3 Habits to Make Your Link Building More Productive

One of the hard­est things about link build­ing is man­ag­ing sev­eral spin­ning plates at the same time.

With so much going on, it’s easy to let oppor­tu­ni­ties slip off the radar. It might just be from not fol­low­ing oppor­tu­ni­ties up, not get­ting feed­back or spread­ing your­self too thinly.

The fact is, get­ting links live requires per­sis­tence. It needs the per­fect blend of being both proac­tive and reactive.

Here are three tech­niques I have found have helped me have a more pro­duc­tive day’s link building.

Tomorrow’s to-do list, today

This is actu­ally a sales tech­nique I stole from Cold Call­ing for Chick­ens, which is effec­tive for any­one who needs to get things done on a daily basis, not just sales­men and link builders.

It is impos­si­ble to get every­thing done you need to do everyday.Often, just by proxy of com­plet­ing one task, you imme­di­ately cre­ate at least one other.

Some peo­ple write their to-do lists first thing in the morn­ing; I guess it serves as a nice, gen­tle intro­duc­tion to the day.

I’ve found there is a prob­lem with this though: tomorrow’s most press­ing tasks look dif­fer­ent in the morning.

I hate start­ing each day with a blank can­vas. It’s eas­ier to get in, know what needs doing and get on with it.For good link building you need to understand search operators, they will make your life easier.

Writ­ing down tomorrow’s most impor­tant tasks serves as a com­mit­ment to putting them into action.

Each day then, I work off two to-do lists. The first one:

  • fea­tures the tasks I have iden­ti­fied as pri­or­i­ties from the pre­vi­ous day
  • is allo­cated to parts of my sched­ule to my sched­ule and worked through systematically

The sec­ond list is for the next day and:

  • is dynamic; I’m con­stantly adding to it as the day as a con­se­quence of my work that day
  • fea­tures tasks num­bered by their pri­or­ity and whether or not it has to be achieved the fol­low­ing day

Obvi­ously, it requires a bit a dis­ci­pline, but when you sit at your desk each morn­ing know­ing the bare min­i­mum of what you want to achieve, it makes it a lot harder to pro­cras­ti­nate daunt­ing phone calls, or what­ever else you’d rather put-off.

Work out value and do more of it

Most peo­ple will be aware of the Pareto prin­ci­ple; that roughly 80% of the effects come from 20% of the causes.

Under­stand­ing this can help you be more effec­tive and work at the things that really make a dif­fer­ence to your results.

In the words of Bob Etherington:

There is a huge dif­fer­ence between being pro­duc­tive and being busy”

With link build­ing, the value comes in the con­tact; the back and forth of e-mails, phone calls, and the work that needs doing off the back of this.

As soon as you start to over­com­pli­cate things, you lose sight of what you’re doing and why you’re doing it.

Per­son­ally, I’ve found the idea of link build­ing being a num­bers game as a bit of a myth. It’s a qual­ity game. What mat­ters is the num­ber with which you have success.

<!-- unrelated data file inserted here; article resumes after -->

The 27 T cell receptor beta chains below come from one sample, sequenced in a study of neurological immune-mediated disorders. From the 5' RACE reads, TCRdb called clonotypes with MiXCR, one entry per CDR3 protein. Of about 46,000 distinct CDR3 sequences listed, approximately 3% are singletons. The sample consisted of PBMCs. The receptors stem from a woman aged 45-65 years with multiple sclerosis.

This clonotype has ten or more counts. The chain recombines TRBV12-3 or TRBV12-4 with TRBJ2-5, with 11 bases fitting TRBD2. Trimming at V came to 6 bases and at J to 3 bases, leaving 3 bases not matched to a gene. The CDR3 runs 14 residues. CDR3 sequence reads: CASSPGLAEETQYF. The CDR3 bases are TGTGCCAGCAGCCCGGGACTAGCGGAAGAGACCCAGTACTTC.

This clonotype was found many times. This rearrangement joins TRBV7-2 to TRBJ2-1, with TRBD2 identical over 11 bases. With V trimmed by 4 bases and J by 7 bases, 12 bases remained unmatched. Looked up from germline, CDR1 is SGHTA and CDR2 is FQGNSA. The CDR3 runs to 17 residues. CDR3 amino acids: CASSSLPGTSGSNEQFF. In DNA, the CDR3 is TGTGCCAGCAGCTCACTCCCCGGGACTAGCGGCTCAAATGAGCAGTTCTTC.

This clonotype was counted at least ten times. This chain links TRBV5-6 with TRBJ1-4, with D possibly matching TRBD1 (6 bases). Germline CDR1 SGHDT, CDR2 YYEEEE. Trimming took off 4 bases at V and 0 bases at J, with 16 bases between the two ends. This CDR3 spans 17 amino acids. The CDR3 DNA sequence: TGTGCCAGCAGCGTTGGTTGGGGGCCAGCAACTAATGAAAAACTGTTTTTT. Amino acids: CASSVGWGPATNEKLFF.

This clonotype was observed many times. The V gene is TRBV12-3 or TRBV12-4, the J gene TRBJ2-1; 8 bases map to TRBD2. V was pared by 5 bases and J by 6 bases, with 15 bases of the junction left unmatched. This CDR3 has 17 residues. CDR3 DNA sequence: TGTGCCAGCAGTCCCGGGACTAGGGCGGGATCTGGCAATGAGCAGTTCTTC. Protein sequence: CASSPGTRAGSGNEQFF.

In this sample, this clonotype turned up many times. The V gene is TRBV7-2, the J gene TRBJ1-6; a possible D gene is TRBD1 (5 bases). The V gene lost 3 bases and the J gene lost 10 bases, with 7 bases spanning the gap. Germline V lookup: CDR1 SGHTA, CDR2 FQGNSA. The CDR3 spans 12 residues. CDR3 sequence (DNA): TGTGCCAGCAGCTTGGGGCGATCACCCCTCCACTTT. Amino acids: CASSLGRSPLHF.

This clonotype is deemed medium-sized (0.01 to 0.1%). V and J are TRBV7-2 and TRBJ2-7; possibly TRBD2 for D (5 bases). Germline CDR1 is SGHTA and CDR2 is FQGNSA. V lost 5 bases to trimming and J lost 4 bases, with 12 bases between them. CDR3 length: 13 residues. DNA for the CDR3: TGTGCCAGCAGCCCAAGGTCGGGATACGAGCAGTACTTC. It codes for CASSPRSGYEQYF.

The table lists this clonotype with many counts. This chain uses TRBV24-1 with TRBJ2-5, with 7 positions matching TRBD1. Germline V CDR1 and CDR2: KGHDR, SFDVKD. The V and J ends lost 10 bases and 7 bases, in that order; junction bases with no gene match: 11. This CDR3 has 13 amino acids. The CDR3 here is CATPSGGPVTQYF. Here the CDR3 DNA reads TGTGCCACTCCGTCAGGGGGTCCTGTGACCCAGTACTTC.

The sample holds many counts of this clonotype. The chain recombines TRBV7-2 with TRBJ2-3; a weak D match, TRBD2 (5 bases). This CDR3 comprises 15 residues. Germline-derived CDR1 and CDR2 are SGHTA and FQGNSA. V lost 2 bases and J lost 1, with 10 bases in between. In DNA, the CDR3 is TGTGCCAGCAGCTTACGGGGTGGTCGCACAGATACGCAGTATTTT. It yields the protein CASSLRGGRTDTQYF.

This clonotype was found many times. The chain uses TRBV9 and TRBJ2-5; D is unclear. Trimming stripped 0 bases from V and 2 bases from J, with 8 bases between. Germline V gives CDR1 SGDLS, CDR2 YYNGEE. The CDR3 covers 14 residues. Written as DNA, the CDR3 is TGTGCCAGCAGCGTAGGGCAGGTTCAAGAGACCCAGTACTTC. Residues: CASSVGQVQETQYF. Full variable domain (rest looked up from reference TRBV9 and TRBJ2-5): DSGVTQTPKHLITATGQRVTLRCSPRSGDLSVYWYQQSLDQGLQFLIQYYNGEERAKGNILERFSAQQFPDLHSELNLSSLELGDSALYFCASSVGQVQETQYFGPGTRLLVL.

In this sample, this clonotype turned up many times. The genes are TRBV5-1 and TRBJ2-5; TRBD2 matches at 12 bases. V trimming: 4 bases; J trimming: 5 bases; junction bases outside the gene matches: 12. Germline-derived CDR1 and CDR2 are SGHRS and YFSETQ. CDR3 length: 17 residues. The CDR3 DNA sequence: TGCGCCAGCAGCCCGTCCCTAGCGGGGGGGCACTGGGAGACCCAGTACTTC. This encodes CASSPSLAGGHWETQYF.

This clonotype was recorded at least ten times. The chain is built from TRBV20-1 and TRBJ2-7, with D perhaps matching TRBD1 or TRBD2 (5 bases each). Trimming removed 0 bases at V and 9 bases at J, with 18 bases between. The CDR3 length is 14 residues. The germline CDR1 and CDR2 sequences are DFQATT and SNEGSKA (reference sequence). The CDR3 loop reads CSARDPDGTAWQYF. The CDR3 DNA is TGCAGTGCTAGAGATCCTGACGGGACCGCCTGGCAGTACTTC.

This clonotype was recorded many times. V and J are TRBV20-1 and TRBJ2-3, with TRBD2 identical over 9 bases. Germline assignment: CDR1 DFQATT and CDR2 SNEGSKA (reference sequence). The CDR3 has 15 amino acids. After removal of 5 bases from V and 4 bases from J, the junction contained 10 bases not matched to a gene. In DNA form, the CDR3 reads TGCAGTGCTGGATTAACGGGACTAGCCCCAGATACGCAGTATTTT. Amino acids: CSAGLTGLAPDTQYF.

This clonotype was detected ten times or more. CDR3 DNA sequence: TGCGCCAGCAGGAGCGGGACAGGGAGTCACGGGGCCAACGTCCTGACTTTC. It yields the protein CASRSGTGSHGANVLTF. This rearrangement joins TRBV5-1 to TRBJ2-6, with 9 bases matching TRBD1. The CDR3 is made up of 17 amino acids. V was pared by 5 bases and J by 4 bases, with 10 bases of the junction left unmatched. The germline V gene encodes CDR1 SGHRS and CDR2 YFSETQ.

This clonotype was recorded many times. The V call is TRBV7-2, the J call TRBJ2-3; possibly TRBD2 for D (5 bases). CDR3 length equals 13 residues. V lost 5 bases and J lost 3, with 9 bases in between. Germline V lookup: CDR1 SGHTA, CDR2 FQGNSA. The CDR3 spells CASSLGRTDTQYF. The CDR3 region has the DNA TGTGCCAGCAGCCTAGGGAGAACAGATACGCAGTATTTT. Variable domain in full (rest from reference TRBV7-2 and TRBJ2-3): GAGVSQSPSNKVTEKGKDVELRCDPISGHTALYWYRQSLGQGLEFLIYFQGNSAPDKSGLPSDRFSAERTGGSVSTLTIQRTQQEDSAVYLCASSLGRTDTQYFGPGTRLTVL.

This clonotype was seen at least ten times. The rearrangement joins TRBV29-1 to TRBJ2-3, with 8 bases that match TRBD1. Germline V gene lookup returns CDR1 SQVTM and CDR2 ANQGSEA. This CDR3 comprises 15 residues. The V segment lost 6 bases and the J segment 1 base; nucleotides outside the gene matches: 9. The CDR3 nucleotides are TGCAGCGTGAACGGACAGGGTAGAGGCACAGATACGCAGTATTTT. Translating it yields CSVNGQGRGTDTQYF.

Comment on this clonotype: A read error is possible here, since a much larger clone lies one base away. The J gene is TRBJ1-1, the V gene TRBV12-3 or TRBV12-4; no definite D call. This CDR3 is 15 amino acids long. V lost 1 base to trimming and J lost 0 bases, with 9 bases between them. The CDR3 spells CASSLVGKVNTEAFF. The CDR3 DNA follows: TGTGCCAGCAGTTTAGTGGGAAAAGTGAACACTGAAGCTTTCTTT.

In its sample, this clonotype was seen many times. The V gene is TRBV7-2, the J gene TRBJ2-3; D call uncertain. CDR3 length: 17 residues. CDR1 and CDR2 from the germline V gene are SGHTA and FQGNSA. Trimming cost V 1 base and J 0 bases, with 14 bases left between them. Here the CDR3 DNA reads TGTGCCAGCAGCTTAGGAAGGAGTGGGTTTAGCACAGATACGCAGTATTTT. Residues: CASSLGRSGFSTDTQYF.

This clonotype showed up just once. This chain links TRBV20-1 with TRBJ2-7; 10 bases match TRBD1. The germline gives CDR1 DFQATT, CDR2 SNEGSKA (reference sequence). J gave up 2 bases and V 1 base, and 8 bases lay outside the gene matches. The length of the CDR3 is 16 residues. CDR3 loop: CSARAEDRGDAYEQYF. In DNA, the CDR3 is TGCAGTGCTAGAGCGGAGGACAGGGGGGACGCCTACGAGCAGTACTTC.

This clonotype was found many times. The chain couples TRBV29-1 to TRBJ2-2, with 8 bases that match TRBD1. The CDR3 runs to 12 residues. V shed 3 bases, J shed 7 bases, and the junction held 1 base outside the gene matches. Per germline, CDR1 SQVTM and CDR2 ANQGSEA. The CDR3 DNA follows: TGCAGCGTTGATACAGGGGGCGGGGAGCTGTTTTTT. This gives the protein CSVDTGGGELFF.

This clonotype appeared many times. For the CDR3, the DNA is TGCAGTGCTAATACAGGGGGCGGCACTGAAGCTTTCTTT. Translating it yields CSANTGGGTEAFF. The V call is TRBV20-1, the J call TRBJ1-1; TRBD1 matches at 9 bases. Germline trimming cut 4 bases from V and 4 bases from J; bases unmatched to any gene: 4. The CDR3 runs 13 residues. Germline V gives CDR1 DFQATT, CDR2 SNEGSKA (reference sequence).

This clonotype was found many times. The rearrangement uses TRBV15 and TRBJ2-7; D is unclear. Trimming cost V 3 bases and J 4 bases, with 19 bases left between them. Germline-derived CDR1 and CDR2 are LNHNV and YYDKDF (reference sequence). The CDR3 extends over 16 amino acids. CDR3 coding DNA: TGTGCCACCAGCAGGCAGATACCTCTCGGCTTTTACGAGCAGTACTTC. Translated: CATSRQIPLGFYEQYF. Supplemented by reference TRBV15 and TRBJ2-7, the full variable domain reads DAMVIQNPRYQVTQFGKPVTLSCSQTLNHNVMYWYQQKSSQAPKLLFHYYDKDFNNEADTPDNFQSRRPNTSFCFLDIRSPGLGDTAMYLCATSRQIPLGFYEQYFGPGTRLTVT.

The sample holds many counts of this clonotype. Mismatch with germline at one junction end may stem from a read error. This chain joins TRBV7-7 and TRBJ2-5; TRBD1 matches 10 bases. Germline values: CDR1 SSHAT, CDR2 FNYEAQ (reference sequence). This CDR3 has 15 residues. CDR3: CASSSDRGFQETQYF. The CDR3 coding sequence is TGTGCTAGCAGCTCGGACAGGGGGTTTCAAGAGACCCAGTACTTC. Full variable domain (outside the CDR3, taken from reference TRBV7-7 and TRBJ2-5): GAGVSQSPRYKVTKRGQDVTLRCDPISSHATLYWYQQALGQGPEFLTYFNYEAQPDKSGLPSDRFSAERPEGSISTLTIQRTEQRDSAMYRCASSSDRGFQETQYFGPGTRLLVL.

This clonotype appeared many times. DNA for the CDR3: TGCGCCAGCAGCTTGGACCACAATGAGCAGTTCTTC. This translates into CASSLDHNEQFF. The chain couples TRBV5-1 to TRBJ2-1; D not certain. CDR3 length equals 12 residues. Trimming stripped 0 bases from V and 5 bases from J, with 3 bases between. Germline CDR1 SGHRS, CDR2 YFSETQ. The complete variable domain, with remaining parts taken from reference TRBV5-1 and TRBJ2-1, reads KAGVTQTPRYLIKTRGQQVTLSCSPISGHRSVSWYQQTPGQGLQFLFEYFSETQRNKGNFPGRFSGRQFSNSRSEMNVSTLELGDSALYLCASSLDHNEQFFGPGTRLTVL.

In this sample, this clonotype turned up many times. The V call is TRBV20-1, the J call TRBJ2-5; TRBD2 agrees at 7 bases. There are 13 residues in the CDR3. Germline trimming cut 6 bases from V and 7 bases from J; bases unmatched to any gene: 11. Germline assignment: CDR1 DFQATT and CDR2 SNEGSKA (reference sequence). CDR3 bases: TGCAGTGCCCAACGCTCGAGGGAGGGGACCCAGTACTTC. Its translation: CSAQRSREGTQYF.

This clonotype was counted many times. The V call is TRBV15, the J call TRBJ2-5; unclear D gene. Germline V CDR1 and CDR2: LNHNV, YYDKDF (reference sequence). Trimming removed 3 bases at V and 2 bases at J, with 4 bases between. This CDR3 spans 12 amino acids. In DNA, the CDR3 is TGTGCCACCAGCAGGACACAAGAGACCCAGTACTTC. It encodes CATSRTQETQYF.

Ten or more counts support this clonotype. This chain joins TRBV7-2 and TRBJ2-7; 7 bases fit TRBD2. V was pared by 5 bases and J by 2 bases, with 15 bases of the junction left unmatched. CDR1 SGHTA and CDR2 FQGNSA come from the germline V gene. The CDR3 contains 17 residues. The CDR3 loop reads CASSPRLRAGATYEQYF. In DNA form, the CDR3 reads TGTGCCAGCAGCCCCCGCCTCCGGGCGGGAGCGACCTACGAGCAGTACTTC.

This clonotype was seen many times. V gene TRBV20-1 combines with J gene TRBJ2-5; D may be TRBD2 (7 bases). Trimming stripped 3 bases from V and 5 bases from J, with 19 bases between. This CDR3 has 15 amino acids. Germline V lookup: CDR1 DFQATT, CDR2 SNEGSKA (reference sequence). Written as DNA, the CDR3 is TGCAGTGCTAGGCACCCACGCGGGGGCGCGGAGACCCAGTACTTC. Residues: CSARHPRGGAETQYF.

Don’t delude your­self into think­ing you’re engag­ing in pro­duc­tive behav­iour, just because you are keep­ing your­self busy.

When you spend pre­cious time putting together clever Excel tables, or sat in meet­ings, or com­plet­ing other admin­is­tra­tive busy­work, then you are avoid­ing your most impor­tant func­tion: talk­ing to people.

Think about the work you do that actu­ally pro­vides value and moves the nee­dle. Focus on this.

Sep­a­rate proac­tive and reactive

I’ve already men­tioned the impor­tance of bal­anc­ing time spent being proac­tive and time being reactive.

If you under­stand the dif­fer­ence here, you can actu­ally sep­a­rate the two when plan­ning your daily or weekly schedule.

Proac­tiv­ity is defined as:

As opposed to reac­tiv­ity, which is defined as:

They’re both impor­tant. On one hand, you need to be con­stantly drumming

The dif­fer­ence between the two is that being reac­tive is the time spent deal­ing with the con­se­quences of being proactive.

The bet­ter you get at being proac­tive, the more time you will have to spend being reactive.

You can define time spent being proac­tive as:

  • Drum­ming up lists of poten­tial leads
  • Mak­ing fresh, cold con­tact with people
  • Work­ing old or inac­tive leads
Com­pare this to reac­tive activities:
  • Respond­ing to the con­se­quences of proactivity
  • Push­ing it through to the next stage — con­tent writer, design­ers, etc.
  • Deal­ing with required byt non-value adding tasks

The rea­son you need to sep­a­rate the two is that if you don’t there’s no focus to your approach; you’re not work­ing as effec­tively or as efficiently.

You’ll end up sat wait­ing for e-mails to come in, des­per­ately hit­ting F9, paus­ing what­ever you were doing to respond to every­thing as and when it happens.

Per­son­ally, I don’t like to slog it out for hours and hours.  I like to work in spurts; short, sharp, force­ful streams of energy.